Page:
Wednesday January 24, 2007 - 11:56:01 GMT
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Forex: Mellon FX Daily - U.S. Edition
Mellon FX Daily
06:25 EST Thursday, January 24, 2007
â€¢ King comments, 5-4 MPC vote take the edge off GBP.
â€¢ Highly volatile European session, with GBP also driving JPY adjustment for a while.
â€¢ Fukui comments should be seen as raising further doubts over likelihood of near-term tightening.
â€¢ Aussie CPI dents rate hike hopes, but RBA may still act.
â€¢ US mortgage data, Norges Bank and RBNZ policy outcomes feature
An extremely volatile European morning, with sharp moves seen on GBP and JPY crosses. Overnight comments from King (see below for more) set things up negatively for GBP and the JPY
also managed to correct sharply for a while, although this seemed to be triggered by position adjustment on GBP-JPY. It all happened at around 6.30 GMT this morning. Cable started to slide first along with GBP-JPY then USD-JPY and EUR-JPY also fell back quite sharply. Having led the way higher against the JPY in recent days, GBP led the way back down earlier today (the lower cable also brought EUR-USD back down at the time). However, the JPY weakness proved short-lived and USD-JPY in particular is back close to where it was late yesterday (having traded as low as 120.65 earlier in Europe).
Further comments about the JPY appear below but it is probably best to start with GBP. BoE governor King
reaffirmed last night that the MPC remains of the view that inflation will fall back in the second half of this year, possibly quite sharply. He said that the MPC had decided to act early on policy to head off the increased upside risk to CPI, based in part on the possibility of higher wage demands and that by doing so the MPC would ultimately need to raise interest rates by less than would otherwise be the case. The comments comforted the money market and hit GBP and were followed this morning by a set of MPC minutes that revealed a slender 5-4 vote in favour of the recent rate hike. Together the events suggest that the January hike was a precautionary one and that much of the debate was about whether they should hike in Jan or wait until Feb rather than Jan representing an â€˜extraâ€™ hike. It is of course not implausible that the data continues to develop in a manner that will force them into making further precautionary moves. For example, the market will remain nervous about anything that suggests higher pay settlements and this morningâ€™s 1st estimate of Q4 GDP was also stronger than expected at +0.8%. However, the two rate hikes still discounted in the money market for the first half of this year (even after this morningâ€™s adjustment) looks to be an extreme scenario. Cable fell further on the minutes and very briefly traded just below 1.9700, although this was quickly reversed. Resistance is now at 1.9800-30 and in the short-term there could be selling into rallies and downside risk. Support is at 1.9670-1.9700. Above 0.6607 on EUR-GBP is required to generate some extra corrective risk on that cross.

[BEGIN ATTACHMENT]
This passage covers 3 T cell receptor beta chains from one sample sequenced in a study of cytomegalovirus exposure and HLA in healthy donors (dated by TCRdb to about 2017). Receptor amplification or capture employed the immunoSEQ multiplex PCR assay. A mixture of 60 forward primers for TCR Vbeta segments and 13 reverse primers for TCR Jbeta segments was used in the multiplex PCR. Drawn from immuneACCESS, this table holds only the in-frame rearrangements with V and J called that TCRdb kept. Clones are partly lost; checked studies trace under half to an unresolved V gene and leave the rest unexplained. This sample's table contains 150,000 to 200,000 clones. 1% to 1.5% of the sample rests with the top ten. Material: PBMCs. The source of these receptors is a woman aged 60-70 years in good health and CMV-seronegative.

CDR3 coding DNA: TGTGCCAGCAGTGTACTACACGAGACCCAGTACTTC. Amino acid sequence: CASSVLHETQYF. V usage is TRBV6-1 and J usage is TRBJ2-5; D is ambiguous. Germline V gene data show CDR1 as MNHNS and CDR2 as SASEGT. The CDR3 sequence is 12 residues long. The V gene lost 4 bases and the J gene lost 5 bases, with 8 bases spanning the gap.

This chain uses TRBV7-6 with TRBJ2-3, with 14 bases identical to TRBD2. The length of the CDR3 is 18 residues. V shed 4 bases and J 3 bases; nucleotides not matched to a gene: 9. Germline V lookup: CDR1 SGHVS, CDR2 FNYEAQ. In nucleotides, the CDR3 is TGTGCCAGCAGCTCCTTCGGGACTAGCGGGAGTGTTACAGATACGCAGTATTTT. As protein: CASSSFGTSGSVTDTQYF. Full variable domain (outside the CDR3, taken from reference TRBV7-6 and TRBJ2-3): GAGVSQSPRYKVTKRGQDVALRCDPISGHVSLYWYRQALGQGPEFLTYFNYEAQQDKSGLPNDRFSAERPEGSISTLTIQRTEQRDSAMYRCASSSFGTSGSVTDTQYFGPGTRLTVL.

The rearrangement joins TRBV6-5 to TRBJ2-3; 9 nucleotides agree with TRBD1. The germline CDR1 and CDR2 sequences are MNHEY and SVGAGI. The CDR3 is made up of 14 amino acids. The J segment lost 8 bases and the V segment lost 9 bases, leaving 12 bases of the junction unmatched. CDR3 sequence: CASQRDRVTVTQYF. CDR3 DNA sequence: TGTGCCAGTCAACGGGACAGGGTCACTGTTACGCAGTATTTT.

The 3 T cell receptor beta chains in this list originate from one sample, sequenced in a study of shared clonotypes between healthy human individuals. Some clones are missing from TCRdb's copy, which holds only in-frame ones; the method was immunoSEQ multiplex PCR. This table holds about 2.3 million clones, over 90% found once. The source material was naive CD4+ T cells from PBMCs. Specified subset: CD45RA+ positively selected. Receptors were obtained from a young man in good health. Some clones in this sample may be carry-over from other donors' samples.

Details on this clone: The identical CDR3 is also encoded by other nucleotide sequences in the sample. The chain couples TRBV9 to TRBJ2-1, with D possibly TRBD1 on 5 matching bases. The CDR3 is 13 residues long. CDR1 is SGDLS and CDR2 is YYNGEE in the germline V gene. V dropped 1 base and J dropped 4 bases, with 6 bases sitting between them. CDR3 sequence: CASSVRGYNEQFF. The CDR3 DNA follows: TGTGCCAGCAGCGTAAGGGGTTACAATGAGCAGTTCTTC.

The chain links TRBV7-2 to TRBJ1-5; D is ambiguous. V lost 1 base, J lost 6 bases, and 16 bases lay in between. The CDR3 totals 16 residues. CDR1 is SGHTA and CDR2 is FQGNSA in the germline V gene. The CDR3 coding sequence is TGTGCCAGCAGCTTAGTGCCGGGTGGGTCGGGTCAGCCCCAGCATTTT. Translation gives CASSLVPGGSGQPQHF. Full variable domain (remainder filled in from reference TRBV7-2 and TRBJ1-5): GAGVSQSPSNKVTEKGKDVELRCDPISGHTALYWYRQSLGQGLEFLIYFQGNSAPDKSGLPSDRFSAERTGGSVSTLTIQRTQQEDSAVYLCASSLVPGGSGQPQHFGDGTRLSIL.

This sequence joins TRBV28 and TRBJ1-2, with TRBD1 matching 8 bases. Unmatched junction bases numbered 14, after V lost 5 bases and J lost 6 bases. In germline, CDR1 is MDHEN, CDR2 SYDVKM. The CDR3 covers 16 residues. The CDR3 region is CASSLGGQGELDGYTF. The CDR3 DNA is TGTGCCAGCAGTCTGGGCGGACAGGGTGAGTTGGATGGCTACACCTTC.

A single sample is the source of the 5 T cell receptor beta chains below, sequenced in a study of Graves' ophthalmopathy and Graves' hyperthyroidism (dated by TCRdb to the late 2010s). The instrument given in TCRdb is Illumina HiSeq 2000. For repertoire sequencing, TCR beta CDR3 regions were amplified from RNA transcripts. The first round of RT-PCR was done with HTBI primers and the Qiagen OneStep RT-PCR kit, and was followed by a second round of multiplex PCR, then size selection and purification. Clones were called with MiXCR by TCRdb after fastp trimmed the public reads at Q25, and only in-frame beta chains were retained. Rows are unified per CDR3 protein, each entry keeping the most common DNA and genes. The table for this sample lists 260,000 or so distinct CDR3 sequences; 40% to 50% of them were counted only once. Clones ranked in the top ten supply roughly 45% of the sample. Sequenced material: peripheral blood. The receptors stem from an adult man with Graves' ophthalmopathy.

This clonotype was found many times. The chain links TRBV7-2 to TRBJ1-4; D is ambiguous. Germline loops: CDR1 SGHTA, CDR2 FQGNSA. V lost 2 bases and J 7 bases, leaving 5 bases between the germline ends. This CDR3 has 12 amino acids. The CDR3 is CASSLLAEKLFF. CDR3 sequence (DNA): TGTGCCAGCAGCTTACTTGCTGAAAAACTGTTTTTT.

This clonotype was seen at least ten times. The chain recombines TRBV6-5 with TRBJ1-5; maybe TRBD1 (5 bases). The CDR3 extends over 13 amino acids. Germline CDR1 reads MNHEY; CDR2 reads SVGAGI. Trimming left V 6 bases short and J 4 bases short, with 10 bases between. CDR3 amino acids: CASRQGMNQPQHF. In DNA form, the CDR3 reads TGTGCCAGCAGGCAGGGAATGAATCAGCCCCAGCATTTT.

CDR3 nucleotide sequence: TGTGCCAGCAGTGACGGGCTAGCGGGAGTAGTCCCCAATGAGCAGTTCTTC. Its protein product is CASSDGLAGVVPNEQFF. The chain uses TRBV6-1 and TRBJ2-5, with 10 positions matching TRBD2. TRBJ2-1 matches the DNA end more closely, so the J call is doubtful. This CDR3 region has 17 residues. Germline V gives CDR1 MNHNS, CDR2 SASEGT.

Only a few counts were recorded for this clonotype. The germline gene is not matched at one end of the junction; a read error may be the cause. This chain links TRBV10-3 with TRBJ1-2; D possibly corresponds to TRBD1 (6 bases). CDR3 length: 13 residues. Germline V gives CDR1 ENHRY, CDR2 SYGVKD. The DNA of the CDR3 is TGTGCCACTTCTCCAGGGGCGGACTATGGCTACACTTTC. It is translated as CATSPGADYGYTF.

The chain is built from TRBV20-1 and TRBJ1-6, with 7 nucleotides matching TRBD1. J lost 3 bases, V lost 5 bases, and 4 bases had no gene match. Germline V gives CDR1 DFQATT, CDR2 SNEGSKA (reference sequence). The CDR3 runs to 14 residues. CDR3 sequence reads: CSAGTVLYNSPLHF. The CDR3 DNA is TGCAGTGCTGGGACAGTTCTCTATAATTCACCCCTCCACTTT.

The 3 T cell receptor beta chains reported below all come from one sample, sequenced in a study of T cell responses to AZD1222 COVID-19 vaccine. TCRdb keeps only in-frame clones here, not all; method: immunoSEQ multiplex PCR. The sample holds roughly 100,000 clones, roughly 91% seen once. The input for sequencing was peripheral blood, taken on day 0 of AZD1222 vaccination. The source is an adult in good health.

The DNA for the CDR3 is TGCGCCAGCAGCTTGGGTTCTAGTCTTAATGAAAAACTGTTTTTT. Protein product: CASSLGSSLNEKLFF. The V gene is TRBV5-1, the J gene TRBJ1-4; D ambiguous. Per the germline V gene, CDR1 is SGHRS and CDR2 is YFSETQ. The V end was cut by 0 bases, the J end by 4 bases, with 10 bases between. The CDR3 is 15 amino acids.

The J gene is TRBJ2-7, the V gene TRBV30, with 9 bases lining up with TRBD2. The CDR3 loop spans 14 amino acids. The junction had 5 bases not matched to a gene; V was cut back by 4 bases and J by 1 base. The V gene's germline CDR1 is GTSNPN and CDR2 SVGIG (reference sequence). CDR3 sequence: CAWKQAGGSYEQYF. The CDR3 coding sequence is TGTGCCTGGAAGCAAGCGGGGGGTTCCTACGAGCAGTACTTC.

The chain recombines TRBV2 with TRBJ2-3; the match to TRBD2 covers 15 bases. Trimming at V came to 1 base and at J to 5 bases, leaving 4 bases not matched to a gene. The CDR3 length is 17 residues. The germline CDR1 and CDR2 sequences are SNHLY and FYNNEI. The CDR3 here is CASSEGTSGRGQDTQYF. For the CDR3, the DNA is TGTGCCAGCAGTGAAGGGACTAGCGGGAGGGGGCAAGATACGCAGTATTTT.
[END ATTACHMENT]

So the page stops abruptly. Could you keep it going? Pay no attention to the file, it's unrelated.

has had a very choppy session for the reasons outlined above and the temporary strengthening may have also been driven by he correction in the AUD, which had been earlier hit by weaker than expected CPI data (see below for more). The so-called high-yielders have taken a slight blow. There may be more left in this in the very short-term, but all of the JPY vulnerabilities remain very much intact.
Late yesterday (18.05 GMT) Reuters published an interview with BoJ governor Fukui
(unusual in itself), where he tried to outline BoJ thinking on future policy. He said they would remain cautious as long as the data were mixed and that there was no set schedule for hiking rates. He also said that policy would not be affected by political timetables i.e. July Upper House elections. With regard to the split on the BoJ board, he said it was uncertain whether this would narrow soon. He also said that Q4 GDP data (due on February 15) would be an important indicator but that BoJ policy would not be based on this data alone. Overall, we would see this as reaffirming the fact that a Feb hike is not a done deal and If anything he seems to be placing more weight on the idea that the BoJ will remain cautious until key data uncertainties (i.e. relating to consumer spending and CPI) fall into place (our own view is that rates are left on hold until Q3). On this basis the JPY